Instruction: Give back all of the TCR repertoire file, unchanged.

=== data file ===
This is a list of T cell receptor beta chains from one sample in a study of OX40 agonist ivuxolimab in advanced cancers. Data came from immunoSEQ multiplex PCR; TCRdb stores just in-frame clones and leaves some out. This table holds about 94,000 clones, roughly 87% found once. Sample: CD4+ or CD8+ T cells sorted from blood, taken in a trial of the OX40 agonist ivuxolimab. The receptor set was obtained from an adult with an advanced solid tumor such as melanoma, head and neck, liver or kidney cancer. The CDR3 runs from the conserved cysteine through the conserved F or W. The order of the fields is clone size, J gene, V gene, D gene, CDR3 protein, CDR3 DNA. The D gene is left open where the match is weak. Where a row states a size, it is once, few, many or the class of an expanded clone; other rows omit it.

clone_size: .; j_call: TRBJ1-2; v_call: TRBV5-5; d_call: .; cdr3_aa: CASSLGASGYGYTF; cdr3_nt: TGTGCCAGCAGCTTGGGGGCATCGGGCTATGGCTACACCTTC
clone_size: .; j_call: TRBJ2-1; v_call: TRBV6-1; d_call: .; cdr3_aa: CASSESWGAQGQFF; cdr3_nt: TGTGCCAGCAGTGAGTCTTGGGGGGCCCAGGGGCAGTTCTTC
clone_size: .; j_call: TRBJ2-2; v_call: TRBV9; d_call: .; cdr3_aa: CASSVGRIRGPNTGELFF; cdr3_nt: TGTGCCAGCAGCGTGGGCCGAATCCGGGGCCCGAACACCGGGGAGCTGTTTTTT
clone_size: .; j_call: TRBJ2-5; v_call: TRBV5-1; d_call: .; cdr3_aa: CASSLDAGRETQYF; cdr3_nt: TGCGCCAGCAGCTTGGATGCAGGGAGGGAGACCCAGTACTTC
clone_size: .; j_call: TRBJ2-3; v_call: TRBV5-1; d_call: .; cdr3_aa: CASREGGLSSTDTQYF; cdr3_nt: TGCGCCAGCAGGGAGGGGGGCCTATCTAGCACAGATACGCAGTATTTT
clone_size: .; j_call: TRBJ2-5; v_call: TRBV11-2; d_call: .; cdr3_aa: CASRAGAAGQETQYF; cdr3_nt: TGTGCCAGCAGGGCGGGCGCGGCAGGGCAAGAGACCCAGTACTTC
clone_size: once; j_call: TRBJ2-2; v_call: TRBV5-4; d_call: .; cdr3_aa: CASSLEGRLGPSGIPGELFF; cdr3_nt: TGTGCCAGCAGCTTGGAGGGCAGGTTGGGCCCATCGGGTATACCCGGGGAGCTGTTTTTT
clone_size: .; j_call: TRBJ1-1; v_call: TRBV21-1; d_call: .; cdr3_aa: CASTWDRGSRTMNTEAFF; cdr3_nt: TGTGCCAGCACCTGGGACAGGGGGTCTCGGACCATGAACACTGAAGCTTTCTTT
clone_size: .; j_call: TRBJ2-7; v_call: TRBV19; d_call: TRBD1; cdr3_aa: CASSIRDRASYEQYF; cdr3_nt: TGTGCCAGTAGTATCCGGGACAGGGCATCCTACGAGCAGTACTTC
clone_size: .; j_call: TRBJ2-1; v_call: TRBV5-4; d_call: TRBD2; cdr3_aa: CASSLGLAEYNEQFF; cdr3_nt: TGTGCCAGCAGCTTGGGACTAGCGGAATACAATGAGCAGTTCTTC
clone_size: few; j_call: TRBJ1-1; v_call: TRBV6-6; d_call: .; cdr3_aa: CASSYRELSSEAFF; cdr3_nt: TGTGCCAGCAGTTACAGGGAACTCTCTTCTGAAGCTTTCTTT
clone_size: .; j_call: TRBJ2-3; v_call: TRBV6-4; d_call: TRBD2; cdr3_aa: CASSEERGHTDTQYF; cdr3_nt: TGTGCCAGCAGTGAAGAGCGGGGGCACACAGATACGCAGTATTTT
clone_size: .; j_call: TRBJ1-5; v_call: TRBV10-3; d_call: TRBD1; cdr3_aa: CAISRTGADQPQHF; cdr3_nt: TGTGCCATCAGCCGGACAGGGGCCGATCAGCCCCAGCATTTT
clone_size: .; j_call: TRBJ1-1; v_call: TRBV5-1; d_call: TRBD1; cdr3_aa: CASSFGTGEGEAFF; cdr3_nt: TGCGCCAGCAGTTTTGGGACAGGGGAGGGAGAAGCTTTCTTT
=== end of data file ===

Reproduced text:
This is a list of T cell receptor beta chains from one sample in a study of OX40 agonist ivuxolimab in advanced cancers. Data came from immunoSEQ multiplex PCR; TCRdb stores just in-frame clones and leaves some out. This table holds about 94,000 clones, roughly 87% found once. Sample: CD4+ or CD8+ T cells sorted from blood, taken in a trial of the OX40 agonist ivuxolimab. The receptor set was obtained from an adult with an advanced solid tumor such as melanoma, head and neck, liver or kidney cancer. The CDR3 runs from the conserved cysteine through the conserved F or W. The order of the fields is clone size, J gene, V gene, D gene, CDR3 protein, CDR3 DNA. The D gene is left open where the match is weak. Where a row states a size, it is once, few, many or the class of an expanded clone; other rows omit it.

clone_size: .; j_call: TRBJ1-2; v_call: TRBV5-5; d_call: .; cdr3_aa: CASSLGASGYGYTF; cdr3_nt: TGTGCCAGCAGCTTGGGGGCATCGGGCTATGGCTACACCTTC
clone_size: .; j_call: TRBJ2-1; v_call: TRBV6-1; d_call: .; cdr3_aa: CASSESWGAQGQFF; cdr3_nt: TGTGCCAGCAGTGAGTCTTGGGGGGCCCAGGGGCAGTTCTTC
clone_size: .; j_call: TRBJ2-2; v_call: TRBV9; d_call: .; cdr3_aa: CASSVGRIRGPNTGELFF; cdr3_nt: TGTGCCAGCAGCGTGGGCCGAATCCGGGGCCCGAACACCGGGGAGCTGTTTTTT
clone_size: .; j_call: TRBJ2-5; v_call: TRBV5-1; d_call: .; cdr3_aa: CASSLDAGRETQYF; cdr3_nt: TGCGCCAGCAGCTTGGATGCAGGGAGGGAGACCCAGTACTTC
clone_size: .; j_call: TRBJ2-3; v_call: TRBV5-1; d_call: .; cdr3_aa: CASREGGLSSTDTQYF; cdr3_nt: TGCGCCAGCAGGGAGGGGGGCCTATCTAGCACAGATACGCAGTATTTT
clone_size: .; j_call: TRBJ2-5; v_call: TRBV11-2; d_call: .; cdr3_aa: CASRAGAAGQETQYF; cdr3_nt: TGTGCCAGCAGGGCGGGCGCGGCAGGGCAAGAGACCCAGTACTTC
clone_size: once; j_call: TRBJ2-2; v_call: TRBV5-4; d_call: .; cdr3_aa: CASSLEGRLGPSGIPGELFF; cdr3_nt: TGTGCCAGCAGCTTGGAGGGCAGGTTGGGCCCATCGGGTATACCCGGGGAGCTGTTTTTT
clone_size: .; j_call: TRBJ1-1; v_call: TRBV21-1; d_call: .; cdr3_aa: CASTWDRGSRTMNTEAFF; cdr3_nt: TGTGCCAGCACCTGGGACAGGGGGTCTCGGACCATGAACACTGAAGCTTTCTTT
clone_size: .; j_call: TRBJ2-7; v_call: TRBV19; d_call: TRBD1; cdr3_aa: CASSIRDRASYEQYF; cdr3_nt: TGTGCCAGTAGTATCCGGGACAGGGCATCCTACGAGCAGTACTTC
clone_size: .; j_call: TRBJ2-1; v_call: TRBV5-4; d_call: TRBD2; cdr3_aa: CASSLGLAEYNEQFF; cdr3_nt: TGTGCCAGCAGCTTGGGACTAGCGGAATACAATGAGCAGTTCTTC
clone_size: few; j_call: TRBJ1-1; v_call: TRBV6-6; d_call: .; cdr3_aa: CASSYRELSSEAFF; cdr3_nt: TGTGCCAGCAGTTACAGGGAACTCTCTTCTGAAGCTTTCTTT
clone_size: .; j_call: TRBJ2-3; v_call: TRBV6-4; d_call: TRBD2; cdr3_aa: CASSEERGHTDTQYF; cdr3_nt: TGTGCCAGCAGTGAAGAGCGGGGGCACACAGATACGCAGTATTTT
clone_size: .; j_call: TRBJ1-5; v_call: TRBV10-3; d_call: TRBD1; cdr3_aa: CAISRTGADQPQHF; cdr3_nt: TGTGCCATCAGCCGGACAGGGGCCGATCAGCCCCAGCATTTT
clone_size: .; j_call: TRBJ1-1; v_call: TRBV5-1; d_call: TRBD1; cdr3_aa: CASSFGTGEGEAFF; cdr3_nt: TGCGCCAGCAGTTTTGGGACAGGGGAGGGAGAAGCTTTCTTT